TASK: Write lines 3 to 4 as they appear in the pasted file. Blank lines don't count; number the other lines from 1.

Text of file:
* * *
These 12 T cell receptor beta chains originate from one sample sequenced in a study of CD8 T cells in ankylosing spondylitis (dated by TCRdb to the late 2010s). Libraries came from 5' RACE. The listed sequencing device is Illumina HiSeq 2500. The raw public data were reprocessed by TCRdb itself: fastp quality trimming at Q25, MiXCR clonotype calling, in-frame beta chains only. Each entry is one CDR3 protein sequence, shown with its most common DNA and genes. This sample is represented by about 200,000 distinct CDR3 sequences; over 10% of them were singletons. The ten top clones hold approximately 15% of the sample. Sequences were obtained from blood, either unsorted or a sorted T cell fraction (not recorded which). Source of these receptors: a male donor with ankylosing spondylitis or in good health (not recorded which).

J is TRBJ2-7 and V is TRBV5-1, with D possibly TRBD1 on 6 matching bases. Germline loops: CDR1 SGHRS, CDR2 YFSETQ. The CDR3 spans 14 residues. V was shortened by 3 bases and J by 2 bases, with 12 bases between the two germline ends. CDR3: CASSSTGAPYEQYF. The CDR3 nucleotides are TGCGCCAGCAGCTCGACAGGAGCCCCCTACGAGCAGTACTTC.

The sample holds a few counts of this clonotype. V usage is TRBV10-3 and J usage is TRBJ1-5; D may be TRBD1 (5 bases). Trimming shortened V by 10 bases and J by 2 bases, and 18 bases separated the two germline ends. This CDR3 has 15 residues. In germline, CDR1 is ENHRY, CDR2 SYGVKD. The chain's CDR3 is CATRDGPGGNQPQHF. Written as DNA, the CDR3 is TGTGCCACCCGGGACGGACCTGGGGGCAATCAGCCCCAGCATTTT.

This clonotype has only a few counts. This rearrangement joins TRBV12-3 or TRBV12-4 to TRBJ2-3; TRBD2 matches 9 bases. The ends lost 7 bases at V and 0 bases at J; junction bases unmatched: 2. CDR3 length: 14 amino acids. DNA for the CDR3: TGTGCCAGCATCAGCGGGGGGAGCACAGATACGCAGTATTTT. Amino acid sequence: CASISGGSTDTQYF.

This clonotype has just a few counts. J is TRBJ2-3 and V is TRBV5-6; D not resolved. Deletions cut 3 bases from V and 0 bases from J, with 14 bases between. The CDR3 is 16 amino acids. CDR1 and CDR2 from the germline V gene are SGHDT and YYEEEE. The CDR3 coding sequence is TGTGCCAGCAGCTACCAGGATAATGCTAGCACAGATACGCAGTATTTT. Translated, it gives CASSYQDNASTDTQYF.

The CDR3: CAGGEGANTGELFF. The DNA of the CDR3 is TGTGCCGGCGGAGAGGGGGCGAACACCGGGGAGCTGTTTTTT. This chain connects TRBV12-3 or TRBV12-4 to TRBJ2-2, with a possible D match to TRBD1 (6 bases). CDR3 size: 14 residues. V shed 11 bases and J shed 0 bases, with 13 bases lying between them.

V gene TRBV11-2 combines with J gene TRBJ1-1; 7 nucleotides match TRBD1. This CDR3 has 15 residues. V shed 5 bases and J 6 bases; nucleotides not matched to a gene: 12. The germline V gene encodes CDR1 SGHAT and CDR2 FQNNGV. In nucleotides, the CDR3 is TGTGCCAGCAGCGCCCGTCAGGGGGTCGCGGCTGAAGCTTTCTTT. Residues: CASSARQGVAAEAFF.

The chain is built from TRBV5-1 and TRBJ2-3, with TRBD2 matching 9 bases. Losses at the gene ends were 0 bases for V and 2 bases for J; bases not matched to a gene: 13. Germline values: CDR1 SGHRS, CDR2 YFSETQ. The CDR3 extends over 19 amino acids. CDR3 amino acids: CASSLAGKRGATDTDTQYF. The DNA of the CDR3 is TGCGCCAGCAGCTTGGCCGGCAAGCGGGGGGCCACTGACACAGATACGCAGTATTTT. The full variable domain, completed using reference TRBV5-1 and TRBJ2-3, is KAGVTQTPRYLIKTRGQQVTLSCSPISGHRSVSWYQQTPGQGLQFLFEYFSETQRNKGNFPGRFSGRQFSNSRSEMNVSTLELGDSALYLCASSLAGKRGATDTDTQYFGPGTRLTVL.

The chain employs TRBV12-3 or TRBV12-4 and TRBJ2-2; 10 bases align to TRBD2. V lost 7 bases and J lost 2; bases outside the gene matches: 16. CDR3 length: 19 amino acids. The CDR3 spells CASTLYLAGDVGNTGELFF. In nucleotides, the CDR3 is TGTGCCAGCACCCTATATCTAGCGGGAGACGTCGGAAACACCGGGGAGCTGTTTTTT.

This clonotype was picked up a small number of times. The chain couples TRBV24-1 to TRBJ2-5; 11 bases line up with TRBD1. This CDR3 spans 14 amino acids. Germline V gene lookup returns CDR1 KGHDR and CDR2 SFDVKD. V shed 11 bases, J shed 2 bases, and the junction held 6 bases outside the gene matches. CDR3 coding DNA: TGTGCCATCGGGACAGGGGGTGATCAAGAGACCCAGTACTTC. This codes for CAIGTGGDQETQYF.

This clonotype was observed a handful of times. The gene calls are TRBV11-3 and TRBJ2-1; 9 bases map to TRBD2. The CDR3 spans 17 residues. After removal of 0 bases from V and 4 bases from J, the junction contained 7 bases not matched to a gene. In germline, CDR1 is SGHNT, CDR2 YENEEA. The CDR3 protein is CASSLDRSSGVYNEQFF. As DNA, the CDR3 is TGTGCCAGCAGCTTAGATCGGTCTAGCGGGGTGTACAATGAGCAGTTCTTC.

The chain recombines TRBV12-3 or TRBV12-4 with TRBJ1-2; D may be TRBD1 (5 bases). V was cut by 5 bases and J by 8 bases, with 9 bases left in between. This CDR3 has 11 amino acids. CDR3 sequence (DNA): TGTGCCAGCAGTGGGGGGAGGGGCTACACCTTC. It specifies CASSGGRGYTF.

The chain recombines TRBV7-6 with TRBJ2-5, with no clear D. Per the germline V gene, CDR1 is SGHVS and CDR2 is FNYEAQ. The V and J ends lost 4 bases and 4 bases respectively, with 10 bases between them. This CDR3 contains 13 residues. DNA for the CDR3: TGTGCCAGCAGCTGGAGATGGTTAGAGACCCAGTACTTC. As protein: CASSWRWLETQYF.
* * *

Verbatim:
The sample holds a few counts of this clonotype. V usage is TRBV10-3 and J usage is TRBJ1-5; D may be TRBD1 (5 bases). Trimming shortened V by 10 bases and J by 2 bases, and 18 bases separated the two germline ends. This CDR3 has 15 residues. In germline, CDR1 is ENHRY, CDR2 SYGVKD. The chain's CDR3 is CATRDGPGGNQPQHF. Written as DNA, the CDR3 is TGTGCCACCCGGGACGGACCTGGGGGCAATCAGCCCCAGCATTTT.

This clonotype has only a few counts. This rearrangement joins TRBV12-3 or TRBV12-4 to TRBJ2-3; TRBD2 matches 9 bases. The ends lost 7 bases at V and 0 bases at J; junction bases unmatched: 2. CDR3 length: 14 amino acids. DNA for the CDR3: TGTGCCAGCATCAGCGGGGGGAGCACAGATACGCAGTATTTT. Amino acid sequence: CASISGGSTDTQYF.